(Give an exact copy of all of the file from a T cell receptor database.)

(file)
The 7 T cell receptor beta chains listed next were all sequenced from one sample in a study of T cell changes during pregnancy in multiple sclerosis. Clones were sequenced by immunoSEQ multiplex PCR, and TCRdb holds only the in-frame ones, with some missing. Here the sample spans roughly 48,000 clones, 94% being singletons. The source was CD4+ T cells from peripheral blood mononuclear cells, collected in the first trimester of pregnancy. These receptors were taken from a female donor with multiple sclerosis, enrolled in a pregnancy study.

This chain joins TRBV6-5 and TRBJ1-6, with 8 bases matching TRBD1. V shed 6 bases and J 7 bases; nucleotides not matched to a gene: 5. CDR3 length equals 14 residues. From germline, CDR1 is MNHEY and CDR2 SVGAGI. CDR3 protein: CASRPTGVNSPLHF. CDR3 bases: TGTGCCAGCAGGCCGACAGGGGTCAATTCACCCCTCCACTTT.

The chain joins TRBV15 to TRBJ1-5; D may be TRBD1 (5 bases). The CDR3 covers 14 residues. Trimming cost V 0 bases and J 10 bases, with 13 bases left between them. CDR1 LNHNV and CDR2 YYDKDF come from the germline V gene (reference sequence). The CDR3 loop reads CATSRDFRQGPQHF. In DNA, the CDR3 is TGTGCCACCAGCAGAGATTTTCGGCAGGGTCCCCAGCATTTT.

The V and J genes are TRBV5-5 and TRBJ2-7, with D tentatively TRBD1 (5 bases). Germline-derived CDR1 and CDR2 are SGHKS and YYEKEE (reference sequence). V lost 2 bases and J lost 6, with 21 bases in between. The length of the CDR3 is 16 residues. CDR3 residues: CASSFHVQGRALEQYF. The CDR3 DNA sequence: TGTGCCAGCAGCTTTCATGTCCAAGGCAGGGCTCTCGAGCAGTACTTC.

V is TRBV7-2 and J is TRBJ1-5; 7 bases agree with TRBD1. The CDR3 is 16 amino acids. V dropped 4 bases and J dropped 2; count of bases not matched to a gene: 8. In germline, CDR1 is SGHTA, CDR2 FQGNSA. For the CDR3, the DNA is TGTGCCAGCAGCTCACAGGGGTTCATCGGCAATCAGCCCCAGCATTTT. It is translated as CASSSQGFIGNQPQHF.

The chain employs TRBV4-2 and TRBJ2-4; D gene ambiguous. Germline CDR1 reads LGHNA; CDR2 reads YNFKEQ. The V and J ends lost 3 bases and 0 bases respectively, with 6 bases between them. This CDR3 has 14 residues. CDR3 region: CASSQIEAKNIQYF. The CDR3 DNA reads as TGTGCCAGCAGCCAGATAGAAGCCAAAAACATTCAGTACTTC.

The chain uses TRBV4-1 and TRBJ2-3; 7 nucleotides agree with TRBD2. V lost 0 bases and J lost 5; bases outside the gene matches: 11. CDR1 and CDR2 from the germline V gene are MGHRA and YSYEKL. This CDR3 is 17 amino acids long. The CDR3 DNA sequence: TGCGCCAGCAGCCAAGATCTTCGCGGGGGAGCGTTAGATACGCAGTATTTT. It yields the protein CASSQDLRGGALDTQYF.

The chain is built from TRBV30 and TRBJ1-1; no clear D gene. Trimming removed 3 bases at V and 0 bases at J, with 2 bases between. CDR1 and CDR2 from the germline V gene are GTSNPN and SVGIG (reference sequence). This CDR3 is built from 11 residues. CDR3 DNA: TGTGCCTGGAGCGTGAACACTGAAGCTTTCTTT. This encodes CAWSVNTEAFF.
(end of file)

The 7 T cell receptor beta chains listed next were all sequenced from one sample in a study of T cell changes during pregnancy in multiple sclerosis. Clones were sequenced by immunoSEQ multiplex PCR, and TCRdb holds only the in-frame ones, with some missing. Here the sample spans roughly 48,000 clones, 94% being singletons. The source was CD4+ T cells from peripheral blood mononuclear cells, collected in the first trimester of pregnancy. These receptors were taken from a female donor with multiple sclerosis, enrolled in a pregnancy study.

This chain joins TRBV6-5 and TRBJ1-6, with 8 bases matching TRBD1. V shed 6 bases and J 7 bases; nucleotides not matched to a gene: 5. CDR3 length equals 14 residues. From germline, CDR1 is MNHEY and CDR2 SVGAGI. CDR3 protein: CASRPTGVNSPLHF. CDR3 bases: TGTGCCAGCAGGCCGACAGGGGTCAATTCACCCCTCCACTTT.

The chain joins TRBV15 to TRBJ1-5; D may be TRBD1 (5 bases). The CDR3 covers 14 residues. Trimming cost V 0 bases and J 10 bases, with 13 bases left between them. CDR1 LNHNV and CDR2 YYDKDF come from the germline V gene (reference sequence). The CDR3 loop reads CATSRDFRQGPQHF. In DNA, the CDR3 is TGTGCCACCAGCAGAGATTTTCGGCAGGGTCCCCAGCATTTT.

The V and J genes are TRBV5-5 and TRBJ2-7, with D tentatively TRBD1 (5 bases). Germline-derived CDR1 and CDR2 are SGHKS and YYEKEE (reference sequence). V lost 2 bases and J lost 6, with 21 bases in between. The length of the CDR3 is 16 residues. CDR3 residues: CASSFHVQGRALEQYF. The CDR3 DNA sequence: TGTGCCAGCAGCTTTCATGTCCAAGGCAGGGCTCTCGAGCAGTACTTC.

V is TRBV7-2 and J is TRBJ1-5; 7 bases agree with TRBD1. The CDR3 is 16 amino acids. V dropped 4 bases and J dropped 2; count of bases not matched to a gene: 8. In germline, CDR1 is SGHTA, CDR2 FQGNSA. For the CDR3, the DNA is TGTGCCAGCAGCTCACAGGGGTTCATCGGCAATCAGCCCCAGCATTTT. It is translated as CASSSQGFIGNQPQHF.

The chain employs TRBV4-2 and TRBJ2-4; D gene ambiguous. Germline CDR1 reads LGHNA; CDR2 reads YNFKEQ. The V and J ends lost 3 bases and 0 bases respectively, with 6 bases between them. This CDR3 has 14 residues. CDR3 region: CASSQIEAKNIQYF. The CDR3 DNA reads as TGTGCCAGCAGCCAGATAGAAGCCAAAAACATTCAGTACTTC.

The chain uses TRBV4-1 and TRBJ2-3; 7 nucleotides agree with TRBD2. V lost 0 bases and J lost 5; bases outside the gene matches: 11. CDR1 and CDR2 from the germline V gene are MGHRA and YSYEKL. This CDR3 is 17 amino acids long. The CDR3 DNA sequence: TGCGCCAGCAGCCAAGATCTTCGCGGGGGAGCGTTAGATACGCAGTATTTT. It yields the protein CASSQDLRGGALDTQYF.

The chain is built from TRBV30 and TRBJ1-1; no clear D gene. Trimming removed 3 bases at V and 0 bases at J, with 2 bases between. CDR1 and CDR2 from the germline V gene are GTSNPN and SVGIG (reference sequence). This CDR3 is built from 11 residues. CDR3 DNA: TGTGCCTGGAGCGTGAACACTGAAGCTTTCTTT. This encodes CAWSVNTEAFF.